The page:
A friend of mine has been making fun of me because of my new refrigerator. After many years the old fridge died and I had to buy a new one which was the easy part. The hard part has been arranging the food with the different configuration of shelves and drawers inside the new refrigerator. I am a creature of habit and find comfort in keeping a steady routine. So now when I open the refrigerator door I have to search for items because I was so used to knowing where everything was inside the previous fridge. This throws me for a loop and has been fodder for my friend’s teasing. Just for a reference point when you open her refrigerator plan on participating in a scavenger hunt. I know there are many people who constantly must have change in their lives; it can be anywhere from moving every couple of years to making sure they never have the same meal twice during the week. I on the other hand can and have eaten the same lunch at work for years; I know exactly what I need at the grocery store each week to maintain these lunches. Now there is another aspect to all of this and it is those individuals who imagine the grass is greener on the other side, to use a cliche here. All I have to say to that is be careful because you never know how things will turn out in reality compared to your dreams. If you do not believe me just watch what happens when Shaun the Sheep decides to take a break. WRITTEN and directed by Mark Burton (Chicken Run, The Curse of the Were-Rabbit) and Richard Starzak (Wallace & Gromit, Rex the Run-TV), this film festival nominated adventure comedy was a visual triumph. Using the stop-motion claymation style alone would have been fun enough; however, the witty and clever story had generational appeal. The way the writers included classic movie scenes with physical humor was utterly brilliant or let me say, baa-rilliant. There was very little dialog used throughout this film and I did not mind one bit because of the seamless movements of all the characters. It must have taken years to create this visual feast of a film. The thing I especially liked about the story was at its core there was a real heart to it. Some of the other movie studios that produce animated films could learn a lesson or two from this picture. For those of you (like myself) who prefer keeping a routine, I hope you can make an exception and go see this film. To those of you who need change then this film is a real change to what has been out recently at the movie theaters. There were 2 very brief scenes at the end of the credits.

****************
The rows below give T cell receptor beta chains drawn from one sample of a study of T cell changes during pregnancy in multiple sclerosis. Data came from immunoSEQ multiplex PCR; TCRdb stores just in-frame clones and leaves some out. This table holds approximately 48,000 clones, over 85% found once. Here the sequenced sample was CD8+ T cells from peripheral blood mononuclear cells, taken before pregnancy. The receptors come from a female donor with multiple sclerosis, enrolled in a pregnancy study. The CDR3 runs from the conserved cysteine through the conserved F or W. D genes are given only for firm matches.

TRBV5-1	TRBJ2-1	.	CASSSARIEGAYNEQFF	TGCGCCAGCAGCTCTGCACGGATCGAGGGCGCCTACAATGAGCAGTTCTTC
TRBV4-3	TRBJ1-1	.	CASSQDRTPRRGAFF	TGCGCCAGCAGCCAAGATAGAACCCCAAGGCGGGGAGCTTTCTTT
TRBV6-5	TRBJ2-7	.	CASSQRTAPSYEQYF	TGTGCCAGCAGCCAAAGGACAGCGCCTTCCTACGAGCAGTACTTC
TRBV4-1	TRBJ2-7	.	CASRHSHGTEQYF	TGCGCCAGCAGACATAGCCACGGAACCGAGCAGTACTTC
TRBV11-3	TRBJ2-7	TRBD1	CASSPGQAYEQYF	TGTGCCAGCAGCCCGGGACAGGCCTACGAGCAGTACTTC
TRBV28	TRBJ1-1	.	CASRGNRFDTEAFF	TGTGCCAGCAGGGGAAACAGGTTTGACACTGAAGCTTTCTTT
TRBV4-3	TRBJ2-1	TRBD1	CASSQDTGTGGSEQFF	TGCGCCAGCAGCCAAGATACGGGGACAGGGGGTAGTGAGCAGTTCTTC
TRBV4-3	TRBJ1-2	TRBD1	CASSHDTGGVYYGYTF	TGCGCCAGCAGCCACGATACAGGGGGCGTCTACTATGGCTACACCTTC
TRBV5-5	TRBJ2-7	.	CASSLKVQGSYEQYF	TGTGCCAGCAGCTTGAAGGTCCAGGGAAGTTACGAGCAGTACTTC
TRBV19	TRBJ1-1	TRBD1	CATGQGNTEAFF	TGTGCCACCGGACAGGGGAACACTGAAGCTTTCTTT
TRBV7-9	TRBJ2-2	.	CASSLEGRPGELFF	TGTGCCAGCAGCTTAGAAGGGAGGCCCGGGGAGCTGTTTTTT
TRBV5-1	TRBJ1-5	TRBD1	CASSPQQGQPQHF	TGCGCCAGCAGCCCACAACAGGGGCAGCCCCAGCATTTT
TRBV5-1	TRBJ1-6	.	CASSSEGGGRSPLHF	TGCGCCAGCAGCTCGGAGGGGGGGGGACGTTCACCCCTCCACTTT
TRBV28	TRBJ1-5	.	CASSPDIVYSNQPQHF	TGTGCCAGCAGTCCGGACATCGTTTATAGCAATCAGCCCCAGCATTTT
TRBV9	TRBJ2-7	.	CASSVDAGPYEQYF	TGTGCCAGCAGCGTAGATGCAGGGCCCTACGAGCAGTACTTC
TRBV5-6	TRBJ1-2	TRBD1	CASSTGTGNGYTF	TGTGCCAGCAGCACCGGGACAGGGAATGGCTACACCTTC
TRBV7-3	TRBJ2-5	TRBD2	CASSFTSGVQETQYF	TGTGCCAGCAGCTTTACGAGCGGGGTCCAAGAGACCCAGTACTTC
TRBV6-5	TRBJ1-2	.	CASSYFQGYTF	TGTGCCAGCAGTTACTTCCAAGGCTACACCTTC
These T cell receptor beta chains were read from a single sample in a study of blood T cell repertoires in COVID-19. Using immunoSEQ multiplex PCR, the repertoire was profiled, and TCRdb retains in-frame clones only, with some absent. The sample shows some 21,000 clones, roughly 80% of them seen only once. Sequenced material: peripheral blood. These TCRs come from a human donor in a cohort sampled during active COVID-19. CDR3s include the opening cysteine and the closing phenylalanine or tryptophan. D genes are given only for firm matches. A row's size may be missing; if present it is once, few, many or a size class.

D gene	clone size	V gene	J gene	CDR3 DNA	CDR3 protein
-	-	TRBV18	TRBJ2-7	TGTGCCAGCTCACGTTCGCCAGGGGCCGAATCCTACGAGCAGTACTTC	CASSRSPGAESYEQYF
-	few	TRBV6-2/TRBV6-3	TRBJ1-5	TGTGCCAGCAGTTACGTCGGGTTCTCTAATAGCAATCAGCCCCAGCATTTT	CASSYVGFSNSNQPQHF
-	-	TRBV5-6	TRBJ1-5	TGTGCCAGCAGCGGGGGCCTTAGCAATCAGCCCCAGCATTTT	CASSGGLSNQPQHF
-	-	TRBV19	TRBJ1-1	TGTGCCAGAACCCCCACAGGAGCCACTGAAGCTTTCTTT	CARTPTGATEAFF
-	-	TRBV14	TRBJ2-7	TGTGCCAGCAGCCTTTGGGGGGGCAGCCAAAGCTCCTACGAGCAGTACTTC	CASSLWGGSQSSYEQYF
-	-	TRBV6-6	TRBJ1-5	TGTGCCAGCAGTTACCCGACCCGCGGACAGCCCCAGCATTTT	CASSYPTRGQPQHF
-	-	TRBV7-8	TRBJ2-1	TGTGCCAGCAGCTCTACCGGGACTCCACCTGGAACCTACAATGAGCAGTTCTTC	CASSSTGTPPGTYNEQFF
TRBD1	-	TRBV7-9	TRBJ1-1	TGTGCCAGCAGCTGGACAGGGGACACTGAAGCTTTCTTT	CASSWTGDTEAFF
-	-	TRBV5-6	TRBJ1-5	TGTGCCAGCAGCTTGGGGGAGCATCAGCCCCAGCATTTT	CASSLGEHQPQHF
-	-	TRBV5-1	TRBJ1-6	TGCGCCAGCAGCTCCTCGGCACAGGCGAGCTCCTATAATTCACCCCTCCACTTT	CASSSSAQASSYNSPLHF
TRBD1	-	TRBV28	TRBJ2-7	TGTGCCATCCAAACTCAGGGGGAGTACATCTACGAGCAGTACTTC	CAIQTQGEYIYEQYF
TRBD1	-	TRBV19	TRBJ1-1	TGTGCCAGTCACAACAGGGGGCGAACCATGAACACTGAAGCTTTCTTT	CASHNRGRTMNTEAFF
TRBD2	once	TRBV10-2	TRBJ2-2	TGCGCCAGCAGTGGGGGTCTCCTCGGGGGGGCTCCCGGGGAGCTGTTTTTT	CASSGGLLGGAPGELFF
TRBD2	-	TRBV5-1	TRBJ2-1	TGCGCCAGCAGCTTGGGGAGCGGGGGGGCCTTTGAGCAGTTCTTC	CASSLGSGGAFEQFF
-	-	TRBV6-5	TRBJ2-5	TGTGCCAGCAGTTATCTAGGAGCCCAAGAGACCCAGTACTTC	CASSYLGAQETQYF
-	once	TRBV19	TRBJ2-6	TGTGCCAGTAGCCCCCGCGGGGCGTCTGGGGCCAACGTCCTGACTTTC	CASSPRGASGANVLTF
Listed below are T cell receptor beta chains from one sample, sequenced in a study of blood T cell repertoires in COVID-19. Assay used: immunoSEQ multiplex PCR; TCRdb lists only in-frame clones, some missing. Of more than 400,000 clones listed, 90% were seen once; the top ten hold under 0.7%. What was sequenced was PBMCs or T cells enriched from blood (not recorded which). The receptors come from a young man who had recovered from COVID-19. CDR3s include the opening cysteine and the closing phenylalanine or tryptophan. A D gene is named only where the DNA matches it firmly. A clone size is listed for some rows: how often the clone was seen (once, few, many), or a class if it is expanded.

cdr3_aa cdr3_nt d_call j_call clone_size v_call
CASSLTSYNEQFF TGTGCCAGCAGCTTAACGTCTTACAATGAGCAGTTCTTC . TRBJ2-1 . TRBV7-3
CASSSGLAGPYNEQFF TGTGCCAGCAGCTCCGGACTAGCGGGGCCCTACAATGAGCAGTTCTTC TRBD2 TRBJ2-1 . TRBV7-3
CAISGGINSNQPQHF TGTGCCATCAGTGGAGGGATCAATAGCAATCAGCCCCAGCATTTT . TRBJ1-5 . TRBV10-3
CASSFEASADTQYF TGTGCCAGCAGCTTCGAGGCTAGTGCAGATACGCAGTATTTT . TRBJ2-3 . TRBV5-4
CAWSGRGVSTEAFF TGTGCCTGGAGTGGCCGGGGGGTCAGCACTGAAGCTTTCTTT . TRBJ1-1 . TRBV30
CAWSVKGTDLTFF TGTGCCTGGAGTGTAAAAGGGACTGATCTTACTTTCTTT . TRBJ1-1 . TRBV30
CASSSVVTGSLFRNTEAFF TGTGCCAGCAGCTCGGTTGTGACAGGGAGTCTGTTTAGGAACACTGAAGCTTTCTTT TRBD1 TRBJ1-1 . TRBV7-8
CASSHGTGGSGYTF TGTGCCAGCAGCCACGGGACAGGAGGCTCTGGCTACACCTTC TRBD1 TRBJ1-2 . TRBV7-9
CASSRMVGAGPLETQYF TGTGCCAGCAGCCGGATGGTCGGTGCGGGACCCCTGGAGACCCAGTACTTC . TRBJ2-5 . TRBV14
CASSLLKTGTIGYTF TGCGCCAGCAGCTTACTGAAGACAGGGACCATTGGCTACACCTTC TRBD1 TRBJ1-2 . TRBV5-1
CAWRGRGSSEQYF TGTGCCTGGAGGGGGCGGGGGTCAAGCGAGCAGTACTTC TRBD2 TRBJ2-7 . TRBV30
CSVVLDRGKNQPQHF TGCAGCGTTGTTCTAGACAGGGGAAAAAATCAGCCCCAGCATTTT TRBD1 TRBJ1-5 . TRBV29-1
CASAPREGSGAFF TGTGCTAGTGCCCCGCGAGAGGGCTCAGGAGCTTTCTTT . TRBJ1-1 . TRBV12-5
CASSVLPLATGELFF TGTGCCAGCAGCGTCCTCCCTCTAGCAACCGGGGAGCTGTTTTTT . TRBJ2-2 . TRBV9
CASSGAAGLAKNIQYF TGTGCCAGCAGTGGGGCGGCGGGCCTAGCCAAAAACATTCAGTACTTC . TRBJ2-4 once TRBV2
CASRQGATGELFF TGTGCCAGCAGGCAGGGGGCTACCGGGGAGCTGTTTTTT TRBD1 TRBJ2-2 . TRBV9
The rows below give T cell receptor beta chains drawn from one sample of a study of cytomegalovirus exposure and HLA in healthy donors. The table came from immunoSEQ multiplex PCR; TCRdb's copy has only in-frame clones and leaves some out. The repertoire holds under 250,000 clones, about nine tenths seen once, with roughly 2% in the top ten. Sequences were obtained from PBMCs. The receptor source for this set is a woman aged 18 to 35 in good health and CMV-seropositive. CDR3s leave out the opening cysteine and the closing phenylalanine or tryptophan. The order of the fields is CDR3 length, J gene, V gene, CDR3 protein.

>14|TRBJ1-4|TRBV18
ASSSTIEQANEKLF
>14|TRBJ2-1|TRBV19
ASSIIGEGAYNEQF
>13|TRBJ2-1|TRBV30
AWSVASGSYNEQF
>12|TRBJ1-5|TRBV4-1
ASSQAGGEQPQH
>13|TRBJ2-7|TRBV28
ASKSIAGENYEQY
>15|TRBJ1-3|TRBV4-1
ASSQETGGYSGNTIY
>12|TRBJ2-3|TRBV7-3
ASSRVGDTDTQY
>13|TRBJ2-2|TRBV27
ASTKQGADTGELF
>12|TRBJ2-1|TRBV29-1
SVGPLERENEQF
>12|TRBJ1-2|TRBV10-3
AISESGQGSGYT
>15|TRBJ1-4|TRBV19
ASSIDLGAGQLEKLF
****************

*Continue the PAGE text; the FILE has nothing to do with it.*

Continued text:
3 1/2 stars
With some hesitation, I went to the early showing of this animated movie. As I suspected, the theater was packed with parents and their children. Don’t get me wrong, I knew this movie time would attract more children then a late night showing. The talking, eating, fighting and crying of various kids did not wipe the smile off of my face, though. Granted the father seated behind me who left with his crying child within the first 30 minutes, was enough reason to smile as far as I was concerned. However, this humorous movie had enough jokes, sight gags and fun claymation to keep me entertained. I thought the comedy had a bit more sophistication to it, geared towards the adults in the audience. Possibly the wonderful visuals would be enough to entertain the younger ones. The Pirate Captain, voiced by Hugh Grant (Music and Lyrics, Love Actually), was determined to finally win the Pirate of the Year award. Setting sail to plunder unsuspecting sailing vessels, the Pirate Captain knew the competition was stiff with Cutlass Liz, voiced by Salma Hayek (Frida, Once Upon a Time in Mexico) as one of the competitors. Both actors did an admirable job in their roles. For me, the stand out performance was from Imelda Staunton (Vera Drake, Harry Potter franchise) voicing Queen Victoria. The story, I felt, dragged out too long; but, I enjoyed just sitting and watching the beautiful art of claymation.
2 3/4 stars